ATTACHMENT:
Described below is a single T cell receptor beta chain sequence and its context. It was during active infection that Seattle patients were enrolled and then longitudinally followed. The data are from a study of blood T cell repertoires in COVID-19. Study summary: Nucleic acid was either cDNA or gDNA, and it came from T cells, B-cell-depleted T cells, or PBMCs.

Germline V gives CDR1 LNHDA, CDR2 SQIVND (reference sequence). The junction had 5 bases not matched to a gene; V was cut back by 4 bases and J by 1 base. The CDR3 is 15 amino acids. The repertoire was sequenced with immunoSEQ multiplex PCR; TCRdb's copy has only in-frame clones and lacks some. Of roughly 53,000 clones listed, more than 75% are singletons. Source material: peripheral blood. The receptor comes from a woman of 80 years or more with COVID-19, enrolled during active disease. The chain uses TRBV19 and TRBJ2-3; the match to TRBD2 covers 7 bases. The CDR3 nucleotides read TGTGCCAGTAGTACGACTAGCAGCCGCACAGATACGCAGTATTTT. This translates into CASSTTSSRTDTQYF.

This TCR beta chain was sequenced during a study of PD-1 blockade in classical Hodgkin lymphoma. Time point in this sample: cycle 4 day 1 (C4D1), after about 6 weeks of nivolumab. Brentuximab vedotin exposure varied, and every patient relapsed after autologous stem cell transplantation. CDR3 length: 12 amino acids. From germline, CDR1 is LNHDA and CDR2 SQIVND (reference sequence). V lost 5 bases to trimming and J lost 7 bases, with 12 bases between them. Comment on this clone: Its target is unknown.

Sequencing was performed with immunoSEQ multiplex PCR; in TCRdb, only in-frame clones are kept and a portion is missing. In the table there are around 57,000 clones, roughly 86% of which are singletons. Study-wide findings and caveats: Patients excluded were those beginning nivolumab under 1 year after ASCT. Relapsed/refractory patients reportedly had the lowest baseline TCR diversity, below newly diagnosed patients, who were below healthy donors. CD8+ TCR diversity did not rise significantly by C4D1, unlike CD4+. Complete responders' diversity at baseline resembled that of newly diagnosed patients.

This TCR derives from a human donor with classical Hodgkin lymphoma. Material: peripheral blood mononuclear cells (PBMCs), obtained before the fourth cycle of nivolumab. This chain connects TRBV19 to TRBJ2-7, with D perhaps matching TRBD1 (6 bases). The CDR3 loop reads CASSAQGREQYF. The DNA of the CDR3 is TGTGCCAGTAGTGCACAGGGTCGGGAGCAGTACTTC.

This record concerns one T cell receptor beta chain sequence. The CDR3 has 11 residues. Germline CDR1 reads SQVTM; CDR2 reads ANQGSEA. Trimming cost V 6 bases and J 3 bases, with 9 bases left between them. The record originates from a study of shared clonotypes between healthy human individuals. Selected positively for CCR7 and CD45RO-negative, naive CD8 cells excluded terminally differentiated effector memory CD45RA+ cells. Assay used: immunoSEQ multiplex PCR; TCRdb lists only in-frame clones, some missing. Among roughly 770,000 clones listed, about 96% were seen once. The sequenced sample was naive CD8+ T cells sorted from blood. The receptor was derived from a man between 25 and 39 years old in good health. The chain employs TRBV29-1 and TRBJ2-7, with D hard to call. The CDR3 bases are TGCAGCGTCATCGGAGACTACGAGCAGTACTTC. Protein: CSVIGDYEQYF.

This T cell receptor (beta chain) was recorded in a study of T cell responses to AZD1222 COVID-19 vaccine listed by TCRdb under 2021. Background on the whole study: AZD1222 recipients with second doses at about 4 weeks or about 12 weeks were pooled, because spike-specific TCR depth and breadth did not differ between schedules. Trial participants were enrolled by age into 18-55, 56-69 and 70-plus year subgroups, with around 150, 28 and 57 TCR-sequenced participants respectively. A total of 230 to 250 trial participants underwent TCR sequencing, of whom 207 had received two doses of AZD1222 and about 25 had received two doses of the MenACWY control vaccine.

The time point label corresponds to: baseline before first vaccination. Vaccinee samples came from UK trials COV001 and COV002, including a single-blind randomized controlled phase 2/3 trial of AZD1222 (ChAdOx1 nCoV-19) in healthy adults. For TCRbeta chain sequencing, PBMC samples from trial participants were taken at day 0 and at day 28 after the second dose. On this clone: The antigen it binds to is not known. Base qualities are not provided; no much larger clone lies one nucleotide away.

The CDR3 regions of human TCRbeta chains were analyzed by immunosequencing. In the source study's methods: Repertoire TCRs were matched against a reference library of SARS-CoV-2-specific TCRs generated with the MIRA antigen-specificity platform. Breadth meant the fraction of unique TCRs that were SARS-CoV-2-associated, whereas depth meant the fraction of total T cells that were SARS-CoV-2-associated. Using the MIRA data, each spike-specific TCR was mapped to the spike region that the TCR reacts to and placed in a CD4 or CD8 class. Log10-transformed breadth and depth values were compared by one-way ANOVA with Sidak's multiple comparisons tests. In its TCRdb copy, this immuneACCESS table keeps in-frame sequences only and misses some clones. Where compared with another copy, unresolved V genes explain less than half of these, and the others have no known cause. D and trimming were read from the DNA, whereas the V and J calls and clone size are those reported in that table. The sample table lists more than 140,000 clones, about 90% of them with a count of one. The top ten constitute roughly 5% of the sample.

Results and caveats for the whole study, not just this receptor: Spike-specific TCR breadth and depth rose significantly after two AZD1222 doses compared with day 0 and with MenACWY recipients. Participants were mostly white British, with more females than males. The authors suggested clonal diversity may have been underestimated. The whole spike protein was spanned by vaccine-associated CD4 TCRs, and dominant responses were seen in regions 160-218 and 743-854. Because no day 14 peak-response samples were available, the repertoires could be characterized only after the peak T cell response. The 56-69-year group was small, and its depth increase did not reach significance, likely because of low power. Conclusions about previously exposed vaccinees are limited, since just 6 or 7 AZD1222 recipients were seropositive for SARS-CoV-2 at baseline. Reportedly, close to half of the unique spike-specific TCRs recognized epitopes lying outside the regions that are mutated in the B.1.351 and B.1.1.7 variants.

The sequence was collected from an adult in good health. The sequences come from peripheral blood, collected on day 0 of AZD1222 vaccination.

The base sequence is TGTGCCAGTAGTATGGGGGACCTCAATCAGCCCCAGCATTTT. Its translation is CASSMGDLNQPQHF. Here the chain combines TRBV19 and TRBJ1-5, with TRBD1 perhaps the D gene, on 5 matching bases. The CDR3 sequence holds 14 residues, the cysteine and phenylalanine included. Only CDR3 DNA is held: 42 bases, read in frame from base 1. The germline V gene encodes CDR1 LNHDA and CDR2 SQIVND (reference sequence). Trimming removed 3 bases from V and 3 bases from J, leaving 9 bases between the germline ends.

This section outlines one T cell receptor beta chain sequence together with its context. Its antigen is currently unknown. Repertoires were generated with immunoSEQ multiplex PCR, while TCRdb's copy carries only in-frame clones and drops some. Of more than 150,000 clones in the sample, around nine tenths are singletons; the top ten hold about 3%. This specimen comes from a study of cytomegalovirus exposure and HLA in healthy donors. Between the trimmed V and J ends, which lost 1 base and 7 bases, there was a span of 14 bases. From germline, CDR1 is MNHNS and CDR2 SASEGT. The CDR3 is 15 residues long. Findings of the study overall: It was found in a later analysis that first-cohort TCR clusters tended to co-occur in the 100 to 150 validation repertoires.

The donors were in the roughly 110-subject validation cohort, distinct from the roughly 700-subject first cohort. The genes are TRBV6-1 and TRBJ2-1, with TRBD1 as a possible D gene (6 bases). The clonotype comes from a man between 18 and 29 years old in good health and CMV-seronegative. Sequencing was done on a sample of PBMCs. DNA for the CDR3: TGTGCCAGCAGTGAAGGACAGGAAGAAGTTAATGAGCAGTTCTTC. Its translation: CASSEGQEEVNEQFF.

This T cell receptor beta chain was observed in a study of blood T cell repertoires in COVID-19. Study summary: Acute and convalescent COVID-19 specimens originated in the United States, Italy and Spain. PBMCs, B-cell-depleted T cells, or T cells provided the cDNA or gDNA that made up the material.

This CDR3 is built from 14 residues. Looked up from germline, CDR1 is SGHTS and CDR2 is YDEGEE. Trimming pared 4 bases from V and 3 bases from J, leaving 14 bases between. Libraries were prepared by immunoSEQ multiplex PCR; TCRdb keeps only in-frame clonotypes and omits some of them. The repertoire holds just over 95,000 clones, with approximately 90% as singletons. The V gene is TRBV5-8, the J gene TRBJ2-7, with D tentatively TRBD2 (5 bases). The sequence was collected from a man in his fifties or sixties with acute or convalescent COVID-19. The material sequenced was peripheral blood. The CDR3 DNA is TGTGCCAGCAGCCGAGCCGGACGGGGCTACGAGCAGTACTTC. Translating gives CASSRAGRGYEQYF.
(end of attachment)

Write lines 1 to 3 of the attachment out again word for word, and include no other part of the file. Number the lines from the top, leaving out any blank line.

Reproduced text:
Described below is a single T cell receptor beta chain sequence and its context. It was during active infection that Seattle patients were enrolled and then longitudinally followed. The data are from a study of blood T cell repertoires in COVID-19. Study summary: Nucleic acid was either cDNA or gDNA, and it came from T cells, B-cell-depleted T cells, or PBMCs.

Germline V gives CDR1 LNHDA, CDR2 SQIVND (reference sequence). The junction had 5 bases not matched to a gene; V was cut back by 4 bases and J by 1 base. The CDR3 is 15 amino acids. The repertoire was sequenced with immunoSEQ multiplex PCR; TCRdb's copy has only in-frame clones and lacks some. Of roughly 53,000 clones listed, more than 75% are singletons. Source material: peripheral blood. The receptor comes from a woman of 80 years or more with COVID-19, enrolled during active disease. The chain uses TRBV19 and TRBJ2-3; the match to TRBD2 covers 7 bases. The CDR3 nucleotides read TGTGCCAGTAGTACGACTAGCAGCCGCACAGATACGCAGTATTTT. This translates into CASSTTSSRTDTQYF.

This TCR beta chain was sequenced during a study of PD-1 blockade in classical Hodgkin lymphoma. Time point in this sample: cycle 4 day 1 (C4D1), after about 6 weeks of nivolumab. Brentuximab vedotin exposure varied, and every patient relapsed after autologous stem cell transplantation. CDR3 length: 12 amino acids. From germline, CDR1 is LNHDA and CDR2 SQIVND (reference sequence). V lost 5 bases to trimming and J lost 7 bases, with 12 bases between them. Comment on this clone: Its target is unknown.